Managing director of Newport-based Kymin Robin Hall takes a closer look of what the Chancellor Rishi Sunak's summer statement might mean for the economy.

The UK economy has contracted by 25 per cent in two months - as much as it had grown in the previous 18 years and the IMF is predicting “the worst economic downturn since the Great Depression”.

Rishi Sunak openly acknowledged during his statement that “hardship lies ahead".

Four months since we went into lockdown, Mr Sunak said it was now time for the second phase of the country’s response – a focus on jobs.

The Chancellor said the furlough scheme would wind down, “flexibly and gradually” through to October.

To date, the scheme helped employers pay the wages of nine million employees across the UK and 2.7m people have been supported by the self-employment income support scheme.

Mr Sunak announced that the Job Retention Bonus will pay employers a one-off bonus of £1,000 for every employee who, having been furloughed, returns to full-time employment in November and is employed through to the end of January and earning at least £520 per month.

Over the weekend Primark has announced they will not be subscribing to the bonus.

Rishi Sunak then moved on to his “three-point plan” for jobs, focused on helping people to find jobs, creating jobs, and protecting jobs.

Much of the focus was on young people. His measure to help tackle this problem was the Kickstart Scheme. Starting in the autumn it will directly pay employers to create new jobs for young people aged 16-24 who are on Universal Credit, with the jobs paying at least the minimum wage for 25 hours a week. The government will cover six months of wages plus the associated costs, worth around £6,500 per person on the scheme. The Chancellor made an initial £2.1bn available.

For the next six months the government will pay employers to create new apprenticeships, with companies receiving £2,000 for each new apprentice they hire. The Chancellor stated that 91 per cent of apprentices stay in work when their apprenticeship ends. There would also be specific help for ‘over 25’ apprentices, with employers paid £1,500 for each older apprentice.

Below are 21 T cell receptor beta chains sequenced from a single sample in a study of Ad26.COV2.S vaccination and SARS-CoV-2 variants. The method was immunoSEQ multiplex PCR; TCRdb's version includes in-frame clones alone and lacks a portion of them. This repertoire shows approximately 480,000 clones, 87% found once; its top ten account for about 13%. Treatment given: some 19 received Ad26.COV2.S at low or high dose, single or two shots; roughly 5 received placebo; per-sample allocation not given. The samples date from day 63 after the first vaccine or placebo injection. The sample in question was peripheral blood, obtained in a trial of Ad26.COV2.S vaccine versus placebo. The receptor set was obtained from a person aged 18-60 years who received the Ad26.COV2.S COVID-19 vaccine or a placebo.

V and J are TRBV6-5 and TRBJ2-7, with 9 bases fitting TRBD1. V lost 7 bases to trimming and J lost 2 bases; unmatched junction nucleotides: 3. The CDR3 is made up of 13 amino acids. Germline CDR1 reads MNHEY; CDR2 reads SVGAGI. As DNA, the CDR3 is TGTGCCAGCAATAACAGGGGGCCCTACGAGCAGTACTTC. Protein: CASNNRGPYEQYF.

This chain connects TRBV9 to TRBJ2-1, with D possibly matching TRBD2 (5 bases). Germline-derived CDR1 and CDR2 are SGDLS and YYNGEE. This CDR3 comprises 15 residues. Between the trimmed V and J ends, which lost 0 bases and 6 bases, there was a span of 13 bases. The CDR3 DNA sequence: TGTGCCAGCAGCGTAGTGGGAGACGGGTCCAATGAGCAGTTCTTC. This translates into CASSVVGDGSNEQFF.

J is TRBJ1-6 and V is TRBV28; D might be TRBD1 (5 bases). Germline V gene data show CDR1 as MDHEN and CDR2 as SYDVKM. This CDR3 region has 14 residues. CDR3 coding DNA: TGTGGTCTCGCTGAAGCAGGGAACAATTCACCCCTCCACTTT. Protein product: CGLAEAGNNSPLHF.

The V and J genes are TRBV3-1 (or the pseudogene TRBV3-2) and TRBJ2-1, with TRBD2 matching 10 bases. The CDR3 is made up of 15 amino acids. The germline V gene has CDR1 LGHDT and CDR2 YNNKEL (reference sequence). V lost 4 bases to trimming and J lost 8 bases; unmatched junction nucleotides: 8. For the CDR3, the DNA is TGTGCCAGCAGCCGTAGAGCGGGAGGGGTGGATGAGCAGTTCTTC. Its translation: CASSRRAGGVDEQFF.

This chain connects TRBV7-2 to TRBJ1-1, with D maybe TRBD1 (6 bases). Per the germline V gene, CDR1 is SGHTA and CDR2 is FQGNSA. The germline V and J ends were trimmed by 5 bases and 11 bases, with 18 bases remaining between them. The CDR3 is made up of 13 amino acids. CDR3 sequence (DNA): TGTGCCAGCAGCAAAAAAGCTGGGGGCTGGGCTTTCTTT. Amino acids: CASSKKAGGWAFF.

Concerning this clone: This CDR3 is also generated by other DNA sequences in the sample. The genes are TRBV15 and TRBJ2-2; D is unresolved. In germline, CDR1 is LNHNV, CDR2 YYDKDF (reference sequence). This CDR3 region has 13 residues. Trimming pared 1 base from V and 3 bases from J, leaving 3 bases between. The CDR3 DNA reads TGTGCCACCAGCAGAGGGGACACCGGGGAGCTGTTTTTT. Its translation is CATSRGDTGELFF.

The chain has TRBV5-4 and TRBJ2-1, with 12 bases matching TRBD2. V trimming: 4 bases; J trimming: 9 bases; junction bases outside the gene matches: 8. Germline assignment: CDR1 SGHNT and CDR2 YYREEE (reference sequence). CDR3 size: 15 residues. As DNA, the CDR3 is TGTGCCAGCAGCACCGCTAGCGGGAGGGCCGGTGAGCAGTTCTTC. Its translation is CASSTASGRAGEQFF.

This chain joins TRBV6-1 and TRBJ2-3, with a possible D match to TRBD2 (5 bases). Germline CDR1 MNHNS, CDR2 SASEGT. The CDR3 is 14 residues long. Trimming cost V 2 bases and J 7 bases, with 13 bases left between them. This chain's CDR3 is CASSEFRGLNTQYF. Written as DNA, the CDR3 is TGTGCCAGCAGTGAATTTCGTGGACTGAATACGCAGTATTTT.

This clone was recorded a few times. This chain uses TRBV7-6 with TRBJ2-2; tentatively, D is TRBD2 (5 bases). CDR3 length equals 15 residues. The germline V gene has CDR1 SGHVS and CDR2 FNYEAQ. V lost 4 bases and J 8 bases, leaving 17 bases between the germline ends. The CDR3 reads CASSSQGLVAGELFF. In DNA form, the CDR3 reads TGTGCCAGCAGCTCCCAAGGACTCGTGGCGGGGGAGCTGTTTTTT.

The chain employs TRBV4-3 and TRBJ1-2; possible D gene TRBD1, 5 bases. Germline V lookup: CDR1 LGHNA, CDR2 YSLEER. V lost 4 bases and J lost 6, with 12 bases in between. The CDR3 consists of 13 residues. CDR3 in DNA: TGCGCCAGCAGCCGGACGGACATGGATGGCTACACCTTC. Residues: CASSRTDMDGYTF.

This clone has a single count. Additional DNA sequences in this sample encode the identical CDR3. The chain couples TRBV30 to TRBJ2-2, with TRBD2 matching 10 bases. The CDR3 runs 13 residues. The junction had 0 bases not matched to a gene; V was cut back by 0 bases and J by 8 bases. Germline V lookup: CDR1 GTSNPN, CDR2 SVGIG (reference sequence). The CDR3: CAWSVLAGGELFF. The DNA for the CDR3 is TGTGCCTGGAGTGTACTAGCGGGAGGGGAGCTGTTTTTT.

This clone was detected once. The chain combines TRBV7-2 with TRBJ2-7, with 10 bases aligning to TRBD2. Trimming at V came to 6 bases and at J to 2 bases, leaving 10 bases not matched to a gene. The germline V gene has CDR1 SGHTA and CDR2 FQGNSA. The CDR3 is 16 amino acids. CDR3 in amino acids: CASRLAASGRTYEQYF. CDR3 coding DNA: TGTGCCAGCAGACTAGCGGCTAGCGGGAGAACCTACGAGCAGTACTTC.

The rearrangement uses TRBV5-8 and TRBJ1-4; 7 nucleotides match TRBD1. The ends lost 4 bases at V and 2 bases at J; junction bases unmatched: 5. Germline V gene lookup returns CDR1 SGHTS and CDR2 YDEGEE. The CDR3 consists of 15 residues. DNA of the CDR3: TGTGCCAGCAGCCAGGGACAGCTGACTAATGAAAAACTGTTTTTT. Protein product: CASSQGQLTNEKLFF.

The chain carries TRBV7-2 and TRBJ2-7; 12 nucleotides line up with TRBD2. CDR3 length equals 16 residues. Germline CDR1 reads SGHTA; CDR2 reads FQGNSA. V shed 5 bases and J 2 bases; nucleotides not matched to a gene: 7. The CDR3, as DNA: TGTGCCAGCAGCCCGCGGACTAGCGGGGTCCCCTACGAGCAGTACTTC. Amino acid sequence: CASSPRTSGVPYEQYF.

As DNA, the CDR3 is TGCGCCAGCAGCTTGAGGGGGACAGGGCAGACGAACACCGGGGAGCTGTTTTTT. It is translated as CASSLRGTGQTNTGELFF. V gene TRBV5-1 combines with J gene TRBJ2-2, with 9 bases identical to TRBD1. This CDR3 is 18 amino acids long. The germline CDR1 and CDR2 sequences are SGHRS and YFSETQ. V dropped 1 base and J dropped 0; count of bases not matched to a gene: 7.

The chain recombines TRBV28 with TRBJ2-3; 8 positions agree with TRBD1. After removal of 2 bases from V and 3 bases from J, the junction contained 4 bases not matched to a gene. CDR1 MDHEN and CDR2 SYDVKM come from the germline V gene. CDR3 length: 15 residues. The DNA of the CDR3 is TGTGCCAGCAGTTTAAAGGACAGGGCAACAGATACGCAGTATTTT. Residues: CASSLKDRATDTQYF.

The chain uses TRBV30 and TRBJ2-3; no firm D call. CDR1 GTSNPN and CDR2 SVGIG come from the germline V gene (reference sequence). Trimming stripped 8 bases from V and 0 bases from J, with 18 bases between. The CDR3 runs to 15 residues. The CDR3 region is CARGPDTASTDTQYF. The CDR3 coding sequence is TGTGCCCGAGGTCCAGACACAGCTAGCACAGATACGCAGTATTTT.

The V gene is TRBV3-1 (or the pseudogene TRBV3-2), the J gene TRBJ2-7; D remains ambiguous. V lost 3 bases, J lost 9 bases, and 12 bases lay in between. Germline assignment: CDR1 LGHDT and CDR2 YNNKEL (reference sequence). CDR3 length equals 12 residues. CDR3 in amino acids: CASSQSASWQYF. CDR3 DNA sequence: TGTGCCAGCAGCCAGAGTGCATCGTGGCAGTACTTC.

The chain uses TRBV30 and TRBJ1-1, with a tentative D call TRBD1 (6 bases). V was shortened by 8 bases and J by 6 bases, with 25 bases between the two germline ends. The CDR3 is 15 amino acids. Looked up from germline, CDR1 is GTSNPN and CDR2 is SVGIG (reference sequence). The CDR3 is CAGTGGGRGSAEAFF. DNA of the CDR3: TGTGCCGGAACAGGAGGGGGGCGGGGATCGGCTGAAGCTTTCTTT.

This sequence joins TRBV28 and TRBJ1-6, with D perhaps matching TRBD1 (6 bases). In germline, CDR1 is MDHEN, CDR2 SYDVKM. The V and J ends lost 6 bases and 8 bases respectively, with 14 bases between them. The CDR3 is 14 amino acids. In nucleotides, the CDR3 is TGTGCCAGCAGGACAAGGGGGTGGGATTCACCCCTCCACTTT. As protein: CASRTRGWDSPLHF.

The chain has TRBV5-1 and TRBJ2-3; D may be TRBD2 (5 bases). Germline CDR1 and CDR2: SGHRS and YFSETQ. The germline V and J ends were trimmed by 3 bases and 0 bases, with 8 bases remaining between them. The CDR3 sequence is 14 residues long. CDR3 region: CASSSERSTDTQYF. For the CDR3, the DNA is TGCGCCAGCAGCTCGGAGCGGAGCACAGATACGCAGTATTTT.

He then outlined plans to build on the £88bn of capital spending announced in the March Budget and the extra £5bn announced by the Prime Minister last week. As he put it, the government was “doubling down on levelling up.”

From September, with the “Green Homes Grant” householders will be able to apply for grants of up to £5,000 to cover two-thirds of the cost of energy-efficient home improvements. Low income households will be able to apply for grants of up to £10,000 to cover the whole cost. Treasury estimates say this could save people an average £300 per year and support 140,000 local, green jobs. The scheme aims to upgrade approximately 600,000 homes across the UK and will also apply to landlords.

He also announced a ‘green audit’ of public sector buildings in a broad move designed to “save money, cut carbon and create jobs”.

A temporary cut to stamp duty until March 31 next year was also announced for England and Northern Ireland. We have yet to see whether this will apply to Wales and Scotland.

Two new measures were announced to help the hospitality and tourism industries which employ two million people, with 80 per cent of firms having stopped working during lockdown and 1.4 million workers furloughed.

Firstly, a temporary reduction in VAT from 20 per cent to five per cent, from July 15 to January 12 next year. The Chancellor described as a “£4bn catalyst” to protect 2.4 million jobs. The reduced rate will apply to supplies of food and non-alcoholic drinks from restaurants, pubs, bars, cafes, and similar premises.

Under the next initiative throughout the month of August, you can ‘eat out to help out’ and – from Monday to Wednesday’ – receive up to 50 per cent of a meal up to the value of £10 per head, in a bid to ‘help out’ 130,000 businesses and their 1.8 million employees.

The government also outlined plans to invest £1bn over the next year in a Public Sector Decarbonisation Scheme. This will offer grants to public sector bodies, to fund energy efficiency and low carbon heat upgrades.

Sunak’s support for home-buyers went beyond the stamp duty cuts. The government also confirmed a £12.2bn Affordable Homes Programme, supporting up to 180,000 new affordable homes for ownership and rent in England over five years, with most of these built by 2025-26. The government will also introduce new legislation during the summer to make it easier for people to build homes in the places they want to live. These regulations will make it easier to convert buildings for different uses, including housing, without the need for planning permission

There was also additional NHS funding announced. Whether all these initiatives will apply to Wales is not yet known, but the UK Government will provide £2.8bn through the Barnett formula to help the Welsh Government support the economy through Covid-19.